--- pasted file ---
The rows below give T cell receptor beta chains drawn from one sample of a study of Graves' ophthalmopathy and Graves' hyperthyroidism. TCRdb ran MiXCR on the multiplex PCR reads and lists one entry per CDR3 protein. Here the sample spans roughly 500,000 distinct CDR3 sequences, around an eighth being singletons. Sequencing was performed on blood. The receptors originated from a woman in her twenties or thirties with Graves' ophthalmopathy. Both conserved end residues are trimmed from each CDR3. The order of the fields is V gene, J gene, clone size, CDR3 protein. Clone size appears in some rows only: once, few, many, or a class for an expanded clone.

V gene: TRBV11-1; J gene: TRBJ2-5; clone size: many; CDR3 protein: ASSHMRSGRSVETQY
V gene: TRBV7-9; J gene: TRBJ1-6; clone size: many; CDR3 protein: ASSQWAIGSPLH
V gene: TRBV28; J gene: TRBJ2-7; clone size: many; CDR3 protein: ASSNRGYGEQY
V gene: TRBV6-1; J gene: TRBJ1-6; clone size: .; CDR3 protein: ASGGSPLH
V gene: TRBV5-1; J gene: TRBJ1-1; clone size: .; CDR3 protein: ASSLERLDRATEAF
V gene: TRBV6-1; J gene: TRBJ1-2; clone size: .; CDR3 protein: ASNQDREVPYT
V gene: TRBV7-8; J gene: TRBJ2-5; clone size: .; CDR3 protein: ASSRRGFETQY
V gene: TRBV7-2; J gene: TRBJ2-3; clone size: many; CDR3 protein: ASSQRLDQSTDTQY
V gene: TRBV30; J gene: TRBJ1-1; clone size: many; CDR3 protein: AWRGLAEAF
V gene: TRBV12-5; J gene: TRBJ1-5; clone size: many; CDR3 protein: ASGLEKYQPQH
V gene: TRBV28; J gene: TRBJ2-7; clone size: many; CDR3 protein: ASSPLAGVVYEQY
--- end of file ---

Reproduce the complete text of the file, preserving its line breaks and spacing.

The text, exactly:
The rows below give T cell receptor beta chains drawn from one sample of a study of Graves' ophthalmopathy and Graves' hyperthyroidism. TCRdb ran MiXCR on the multiplex PCR reads and lists one entry per CDR3 protein. Here the sample spans roughly 500,000 distinct CDR3 sequences, around an eighth being singletons. Sequencing was performed on blood. The receptors originated from a woman in her twenties or thirties with Graves' ophthalmopathy. Both conserved end residues are trimmed from each CDR3. The order of the fields is V gene, J gene, clone size, CDR3 protein. Clone size appears in some rows only: once, few, many, or a class for an expanded clone.

V gene: TRBV11-1; J gene: TRBJ2-5; clone size: many; CDR3 protein: ASSHMRSGRSVETQY
V gene: TRBV7-9; J gene: TRBJ1-6; clone size: many; CDR3 protein: ASSQWAIGSPLH
V gene: TRBV28; J gene: TRBJ2-7; clone size: many; CDR3 protein: ASSNRGYGEQY
V gene: TRBV6-1; J gene: TRBJ1-6; clone size: .; CDR3 protein: ASGGSPLH
V gene: TRBV5-1; J gene: TRBJ1-1; clone size: .; CDR3 protein: ASSLERLDRATEAF
V gene: TRBV6-1; J gene: TRBJ1-2; clone size: .; CDR3 protein: ASNQDREVPYT
V gene: TRBV7-8; J gene: TRBJ2-5; clone size: .; CDR3 protein: ASSRRGFETQY
V gene: TRBV7-2; J gene: TRBJ2-3; clone size: many; CDR3 protein: ASSQRLDQSTDTQY
V gene: TRBV30; J gene: TRBJ1-1; clone size: many; CDR3 protein: AWRGLAEAF
V gene: TRBV12-5; J gene: TRBJ1-5; clone size: many; CDR3 protein: ASGLEKYQPQH
V gene: TRBV28; J gene: TRBJ2-7; clone size: many; CDR3 protein: ASSPLAGVVYEQY